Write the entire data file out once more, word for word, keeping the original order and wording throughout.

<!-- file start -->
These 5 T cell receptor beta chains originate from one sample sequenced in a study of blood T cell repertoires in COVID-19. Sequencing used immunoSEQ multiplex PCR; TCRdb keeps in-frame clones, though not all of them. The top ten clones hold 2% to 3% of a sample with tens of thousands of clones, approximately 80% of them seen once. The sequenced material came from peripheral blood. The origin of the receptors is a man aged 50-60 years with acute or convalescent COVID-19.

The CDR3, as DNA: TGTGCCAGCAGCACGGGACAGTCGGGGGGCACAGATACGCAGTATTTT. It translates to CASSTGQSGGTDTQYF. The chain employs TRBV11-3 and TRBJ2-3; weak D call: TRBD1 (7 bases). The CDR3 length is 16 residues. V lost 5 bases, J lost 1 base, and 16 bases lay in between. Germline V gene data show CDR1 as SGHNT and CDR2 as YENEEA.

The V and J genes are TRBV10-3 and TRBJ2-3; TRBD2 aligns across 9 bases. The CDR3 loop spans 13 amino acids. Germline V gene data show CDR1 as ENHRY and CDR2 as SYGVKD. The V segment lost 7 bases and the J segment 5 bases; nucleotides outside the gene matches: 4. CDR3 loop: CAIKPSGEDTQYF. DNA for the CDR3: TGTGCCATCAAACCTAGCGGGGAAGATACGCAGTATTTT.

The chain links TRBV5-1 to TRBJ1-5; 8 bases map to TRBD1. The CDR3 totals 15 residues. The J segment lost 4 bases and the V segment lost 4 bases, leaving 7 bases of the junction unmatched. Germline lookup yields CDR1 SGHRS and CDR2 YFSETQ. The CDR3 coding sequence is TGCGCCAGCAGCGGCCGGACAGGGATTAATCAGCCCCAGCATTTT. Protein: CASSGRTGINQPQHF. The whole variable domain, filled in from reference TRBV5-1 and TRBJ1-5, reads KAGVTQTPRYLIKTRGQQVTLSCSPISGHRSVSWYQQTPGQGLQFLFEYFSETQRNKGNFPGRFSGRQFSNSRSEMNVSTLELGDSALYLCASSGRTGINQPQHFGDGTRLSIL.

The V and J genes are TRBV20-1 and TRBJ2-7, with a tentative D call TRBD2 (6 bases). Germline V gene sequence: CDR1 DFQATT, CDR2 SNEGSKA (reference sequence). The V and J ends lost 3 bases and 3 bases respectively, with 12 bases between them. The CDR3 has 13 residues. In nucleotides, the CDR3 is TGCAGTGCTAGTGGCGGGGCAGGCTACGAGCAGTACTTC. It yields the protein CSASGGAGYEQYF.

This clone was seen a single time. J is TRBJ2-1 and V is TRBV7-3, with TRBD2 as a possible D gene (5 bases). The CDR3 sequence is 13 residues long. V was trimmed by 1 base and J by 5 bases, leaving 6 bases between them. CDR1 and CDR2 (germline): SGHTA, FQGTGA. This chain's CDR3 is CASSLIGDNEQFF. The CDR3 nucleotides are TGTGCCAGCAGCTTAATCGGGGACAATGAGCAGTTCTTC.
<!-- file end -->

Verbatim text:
These 5 T cell receptor beta chains originate from one sample sequenced in a study of blood T cell repertoires in COVID-19. Sequencing used immunoSEQ multiplex PCR; TCRdb keeps in-frame clones, though not all of them. The top ten clones hold 2% to 3% of a sample with tens of thousands of clones, approximately 80% of them seen once. The sequenced material came from peripheral blood. The origin of the receptors is a man aged 50-60 years with acute or convalescent COVID-19.

The CDR3, as DNA: TGTGCCAGCAGCACGGGACAGTCGGGGGGCACAGATACGCAGTATTTT. It translates to CASSTGQSGGTDTQYF. The chain employs TRBV11-3 and TRBJ2-3; weak D call: TRBD1 (7 bases). The CDR3 length is 16 residues. V lost 5 bases, J lost 1 base, and 16 bases lay in between. Germline V gene data show CDR1 as SGHNT and CDR2 as YENEEA.

The V and J genes are TRBV10-3 and TRBJ2-3; TRBD2 aligns across 9 bases. The CDR3 loop spans 13 amino acids. Germline V gene data show CDR1 as ENHRY and CDR2 as SYGVKD. The V segment lost 7 bases and the J segment 5 bases; nucleotides outside the gene matches: 4. CDR3 loop: CAIKPSGEDTQYF. DNA for the CDR3: TGTGCCATCAAACCTAGCGGGGAAGATACGCAGTATTTT.

The chain links TRBV5-1 to TRBJ1-5; 8 bases map to TRBD1. The CDR3 totals 15 residues. The J segment lost 4 bases and the V segment lost 4 bases, leaving 7 bases of the junction unmatched. Germline lookup yields CDR1 SGHRS and CDR2 YFSETQ. The CDR3 coding sequence is TGCGCCAGCAGCGGCCGGACAGGGATTAATCAGCCCCAGCATTTT. Protein: CASSGRTGINQPQHF. The whole variable domain, filled in from reference TRBV5-1 and TRBJ1-5, reads KAGVTQTPRYLIKTRGQQVTLSCSPISGHRSVSWYQQTPGQGLQFLFEYFSETQRNKGNFPGRFSGRQFSNSRSEMNVSTLELGDSALYLCASSGRTGINQPQHFGDGTRLSIL.

The V and J genes are TRBV20-1 and TRBJ2-7, with a tentative D call TRBD2 (6 bases). Germline V gene sequence: CDR1 DFQATT, CDR2 SNEGSKA (reference sequence). The V and J ends lost 3 bases and 3 bases respectively, with 12 bases between them. The CDR3 has 13 residues. In nucleotides, the CDR3 is TGCAGTGCTAGTGGCGGGGCAGGCTACGAGCAGTACTTC. It yields the protein CSASGGAGYEQYF.

This clone was seen a single time. J is TRBJ2-1 and V is TRBV7-3, with TRBD2 as a possible D gene (5 bases). The CDR3 sequence is 13 residues long. V was trimmed by 1 base and J by 5 bases, leaving 6 bases between them. CDR1 and CDR2 (germline): SGHTA, FQGTGA. This chain's CDR3 is CASSLIGDNEQFF. The CDR3 nucleotides are TGTGCCAGCAGCTTAATCGGGGACAATGAGCAGTTCTTC.